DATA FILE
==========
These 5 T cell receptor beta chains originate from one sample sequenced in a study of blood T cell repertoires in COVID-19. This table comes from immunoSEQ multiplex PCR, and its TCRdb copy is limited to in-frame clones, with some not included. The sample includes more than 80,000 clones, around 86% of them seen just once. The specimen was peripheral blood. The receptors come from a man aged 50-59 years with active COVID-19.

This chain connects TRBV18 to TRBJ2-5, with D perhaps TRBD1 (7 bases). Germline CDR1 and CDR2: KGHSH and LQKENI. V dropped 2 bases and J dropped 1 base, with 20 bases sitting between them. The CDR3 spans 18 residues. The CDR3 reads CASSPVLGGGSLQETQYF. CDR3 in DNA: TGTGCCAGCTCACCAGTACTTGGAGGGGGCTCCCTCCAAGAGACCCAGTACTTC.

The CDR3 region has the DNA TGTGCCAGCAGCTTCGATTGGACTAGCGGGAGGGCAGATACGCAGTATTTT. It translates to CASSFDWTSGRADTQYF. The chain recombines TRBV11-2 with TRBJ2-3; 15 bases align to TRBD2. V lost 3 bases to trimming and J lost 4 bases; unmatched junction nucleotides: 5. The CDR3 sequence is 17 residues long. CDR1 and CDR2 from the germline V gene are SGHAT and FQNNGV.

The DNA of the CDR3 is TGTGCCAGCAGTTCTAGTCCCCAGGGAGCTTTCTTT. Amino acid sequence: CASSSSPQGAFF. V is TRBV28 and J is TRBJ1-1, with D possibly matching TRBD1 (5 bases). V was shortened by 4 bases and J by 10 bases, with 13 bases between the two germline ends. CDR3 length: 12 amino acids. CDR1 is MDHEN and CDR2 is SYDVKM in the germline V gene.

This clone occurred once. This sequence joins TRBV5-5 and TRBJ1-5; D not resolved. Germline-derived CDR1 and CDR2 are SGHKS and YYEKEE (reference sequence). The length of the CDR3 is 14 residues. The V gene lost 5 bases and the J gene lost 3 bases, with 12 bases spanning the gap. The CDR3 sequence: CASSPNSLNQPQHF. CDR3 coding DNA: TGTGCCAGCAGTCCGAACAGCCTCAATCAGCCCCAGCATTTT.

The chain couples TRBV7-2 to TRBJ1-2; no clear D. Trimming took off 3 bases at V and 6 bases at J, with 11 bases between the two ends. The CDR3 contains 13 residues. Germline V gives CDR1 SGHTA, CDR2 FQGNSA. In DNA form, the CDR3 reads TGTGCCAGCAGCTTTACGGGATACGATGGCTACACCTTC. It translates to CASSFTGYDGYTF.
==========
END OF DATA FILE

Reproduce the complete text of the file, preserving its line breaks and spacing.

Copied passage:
These 5 T cell receptor beta chains originate from one sample sequenced in a study of blood T cell repertoires in COVID-19. This table comes from immunoSEQ multiplex PCR, and its TCRdb copy is limited to in-frame clones, with some not included. The sample includes more than 80,000 clones, around 86% of them seen just once. The specimen was peripheral blood. The receptors come from a man aged 50-59 years with active COVID-19.

This chain connects TRBV18 to TRBJ2-5, with D perhaps TRBD1 (7 bases). Germline CDR1 and CDR2: KGHSH and LQKENI. V dropped 2 bases and J dropped 1 base, with 20 bases sitting between them. The CDR3 spans 18 residues. The CDR3 reads CASSPVLGGGSLQETQYF. CDR3 in DNA: TGTGCCAGCTCACCAGTACTTGGAGGGGGCTCCCTCCAAGAGACCCAGTACTTC.

The CDR3 region has the DNA TGTGCCAGCAGCTTCGATTGGACTAGCGGGAGGGCAGATACGCAGTATTTT. It translates to CASSFDWTSGRADTQYF. The chain recombines TRBV11-2 with TRBJ2-3; 15 bases align to TRBD2. V lost 3 bases to trimming and J lost 4 bases; unmatched junction nucleotides: 5. The CDR3 sequence is 17 residues long. CDR1 and CDR2 from the germline V gene are SGHAT and FQNNGV.

The DNA of the CDR3 is TGTGCCAGCAGTTCTAGTCCCCAGGGAGCTTTCTTT. Amino acid sequence: CASSSSPQGAFF. V is TRBV28 and J is TRBJ1-1, with D possibly matching TRBD1 (5 bases). V was shortened by 4 bases and J by 10 bases, with 13 bases between the two germline ends. CDR3 length: 12 amino acids. CDR1 is MDHEN and CDR2 is SYDVKM in the germline V gene.

This clone occurred once. This sequence joins TRBV5-5 and TRBJ1-5; D not resolved. Germline-derived CDR1 and CDR2 are SGHKS and YYEKEE (reference sequence). The length of the CDR3 is 14 residues. The V gene lost 5 bases and the J gene lost 3 bases, with 12 bases spanning the gap. The CDR3 sequence: CASSPNSLNQPQHF. CDR3 coding DNA: TGTGCCAGCAGTCCGAACAGCCTCAATCAGCCCCAGCATTTT.

The chain couples TRBV7-2 to TRBJ1-2; no clear D. Trimming took off 3 bases at V and 6 bases at J, with 11 bases between the two ends. The CDR3 contains 13 residues. Germline V gives CDR1 SGHTA, CDR2 FQGNSA. In DNA form, the CDR3 reads TGTGCCAGCAGCTTTACGGGATACGATGGCTACACCTTC. It translates to CASSFTGYDGYTF.